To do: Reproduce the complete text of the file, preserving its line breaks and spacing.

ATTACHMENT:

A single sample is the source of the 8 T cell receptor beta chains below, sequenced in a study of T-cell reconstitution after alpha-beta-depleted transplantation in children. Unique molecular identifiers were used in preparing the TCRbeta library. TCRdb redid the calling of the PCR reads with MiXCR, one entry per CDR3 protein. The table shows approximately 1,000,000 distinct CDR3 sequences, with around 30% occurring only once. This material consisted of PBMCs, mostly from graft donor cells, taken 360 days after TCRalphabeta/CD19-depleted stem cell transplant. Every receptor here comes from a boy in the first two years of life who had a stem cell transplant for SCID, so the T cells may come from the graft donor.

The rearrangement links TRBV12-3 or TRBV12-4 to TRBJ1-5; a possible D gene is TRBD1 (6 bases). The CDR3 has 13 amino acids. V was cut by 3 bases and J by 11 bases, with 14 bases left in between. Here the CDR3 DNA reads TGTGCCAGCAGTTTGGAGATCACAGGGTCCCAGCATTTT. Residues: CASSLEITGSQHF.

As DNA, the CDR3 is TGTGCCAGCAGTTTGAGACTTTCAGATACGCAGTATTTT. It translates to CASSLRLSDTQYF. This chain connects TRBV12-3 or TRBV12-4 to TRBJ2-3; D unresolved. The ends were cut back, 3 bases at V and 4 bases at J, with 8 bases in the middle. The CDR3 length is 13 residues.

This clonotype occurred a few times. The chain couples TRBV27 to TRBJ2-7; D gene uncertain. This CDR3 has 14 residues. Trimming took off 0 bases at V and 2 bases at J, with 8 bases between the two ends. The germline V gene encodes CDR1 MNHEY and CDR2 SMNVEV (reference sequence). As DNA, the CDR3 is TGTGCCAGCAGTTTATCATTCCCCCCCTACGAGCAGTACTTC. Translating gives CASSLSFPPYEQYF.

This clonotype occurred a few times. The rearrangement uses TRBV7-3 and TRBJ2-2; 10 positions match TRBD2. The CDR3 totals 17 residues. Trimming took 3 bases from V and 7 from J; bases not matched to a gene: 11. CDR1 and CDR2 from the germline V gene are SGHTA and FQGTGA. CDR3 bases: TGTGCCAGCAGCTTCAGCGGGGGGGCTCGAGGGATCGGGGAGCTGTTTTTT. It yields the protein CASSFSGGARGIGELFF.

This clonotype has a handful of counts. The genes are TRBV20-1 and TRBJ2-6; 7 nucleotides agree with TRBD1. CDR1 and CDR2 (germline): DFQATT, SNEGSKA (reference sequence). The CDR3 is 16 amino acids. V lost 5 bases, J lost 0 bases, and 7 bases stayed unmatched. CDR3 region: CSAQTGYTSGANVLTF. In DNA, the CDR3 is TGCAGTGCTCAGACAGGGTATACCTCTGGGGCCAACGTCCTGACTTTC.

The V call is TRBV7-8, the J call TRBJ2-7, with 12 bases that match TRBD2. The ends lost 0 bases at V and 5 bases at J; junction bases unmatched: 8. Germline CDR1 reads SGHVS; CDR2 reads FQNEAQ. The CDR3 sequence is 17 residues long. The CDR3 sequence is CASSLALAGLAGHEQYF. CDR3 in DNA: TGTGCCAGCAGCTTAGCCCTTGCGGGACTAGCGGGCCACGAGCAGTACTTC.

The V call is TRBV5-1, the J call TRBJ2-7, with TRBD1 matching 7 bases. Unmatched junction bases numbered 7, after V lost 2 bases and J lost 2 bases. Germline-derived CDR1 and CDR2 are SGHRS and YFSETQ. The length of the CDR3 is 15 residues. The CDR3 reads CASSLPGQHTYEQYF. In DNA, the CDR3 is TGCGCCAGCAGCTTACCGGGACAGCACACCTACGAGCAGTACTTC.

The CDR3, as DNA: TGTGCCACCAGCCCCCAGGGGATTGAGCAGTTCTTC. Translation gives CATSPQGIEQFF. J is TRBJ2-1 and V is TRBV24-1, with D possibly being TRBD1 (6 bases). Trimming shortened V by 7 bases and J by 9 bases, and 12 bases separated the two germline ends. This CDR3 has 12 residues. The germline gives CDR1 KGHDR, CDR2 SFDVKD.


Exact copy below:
A single sample is the source of the 8 T cell receptor beta chains below, sequenced in a study of T-cell reconstitution after alpha-beta-depleted transplantation in children. Unique molecular identifiers were used in preparing the TCRbeta library. TCRdb redid the calling of the PCR reads with MiXCR, one entry per CDR3 protein. The table shows approximately 1,000,000 distinct CDR3 sequences, with around 30% occurring only once. This material consisted of PBMCs, mostly from graft donor cells, taken 360 days after TCRalphabeta/CD19-depleted stem cell transplant. Every receptor here comes from a boy in the first two years of life who had a stem cell transplant for SCID, so the T cells may come from the graft donor.

The rearrangement links TRBV12-3 or TRBV12-4 to TRBJ1-5; a possible D gene is TRBD1 (6 bases). The CDR3 has 13 amino acids. V was cut by 3 bases and J by 11 bases, with 14 bases left in between. Here the CDR3 DNA reads TGTGCCAGCAGTTTGGAGATCACAGGGTCCCAGCATTTT. Residues: CASSLEITGSQHF.

As DNA, the CDR3 is TGTGCCAGCAGTTTGAGACTTTCAGATACGCAGTATTTT. It translates to CASSLRLSDTQYF. This chain connects TRBV12-3 or TRBV12-4 to TRBJ2-3; D unresolved. The ends were cut back, 3 bases at V and 4 bases at J, with 8 bases in the middle. The CDR3 length is 13 residues.

This clonotype occurred a few times. The chain couples TRBV27 to TRBJ2-7; D gene uncertain. This CDR3 has 14 residues. Trimming took off 0 bases at V and 2 bases at J, with 8 bases between the two ends. The germline V gene encodes CDR1 MNHEY and CDR2 SMNVEV (reference sequence). As DNA, the CDR3 is TGTGCCAGCAGTTTATCATTCCCCCCCTACGAGCAGTACTTC. Translating gives CASSLSFPPYEQYF.

This clonotype occurred a few times. The rearrangement uses TRBV7-3 and TRBJ2-2; 10 positions match TRBD2. The CDR3 totals 17 residues. Trimming took 3 bases from V and 7 from J; bases not matched to a gene: 11. CDR1 and CDR2 from the germline V gene are SGHTA and FQGTGA. CDR3 bases: TGTGCCAGCAGCTTCAGCGGGGGGGCTCGAGGGATCGGGGAGCTGTTTTTT. It yields the protein CASSFSGGARGIGELFF.

This clonotype has a handful of counts. The genes are TRBV20-1 and TRBJ2-6; 7 nucleotides agree with TRBD1. CDR1 and CDR2 (germline): DFQATT, SNEGSKA (reference sequence). The CDR3 is 16 amino acids. V lost 5 bases, J lost 0 bases, and 7 bases stayed unmatched. CDR3 region: CSAQTGYTSGANVLTF. In DNA, the CDR3 is TGCAGTGCTCAGACAGGGTATACCTCTGGGGCCAACGTCCTGACTTTC.

The V call is TRBV7-8, the J call TRBJ2-7, with 12 bases that match TRBD2. The ends lost 0 bases at V and 5 bases at J; junction bases unmatched: 8. Germline CDR1 reads SGHVS; CDR2 reads FQNEAQ. The CDR3 sequence is 17 residues long. The CDR3 sequence is CASSLALAGLAGHEQYF. CDR3 in DNA: TGTGCCAGCAGCTTAGCCCTTGCGGGACTAGCGGGCCACGAGCAGTACTTC.

The V call is TRBV5-1, the J call TRBJ2-7, with TRBD1 matching 7 bases. Unmatched junction bases numbered 7, after V lost 2 bases and J lost 2 bases. Germline-derived CDR1 and CDR2 are SGHRS and YFSETQ. The length of the CDR3 is 15 residues. The CDR3 reads CASSLPGQHTYEQYF. In DNA, the CDR3 is TGCGCCAGCAGCTTACCGGGACAGCACACCTACGAGCAGTACTTC.

The CDR3, as DNA: TGTGCCACCAGCCCCCAGGGGATTGAGCAGTTCTTC. Translation gives CATSPQGIEQFF. J is TRBJ2-1 and V is TRBV24-1, with D possibly being TRBD1 (6 bases). Trimming shortened V by 7 bases and J by 9 bases, and 12 bases separated the two germline ends. This CDR3 has 12 residues. The germline gives CDR1 KGHDR, CDR2 SFDVKD.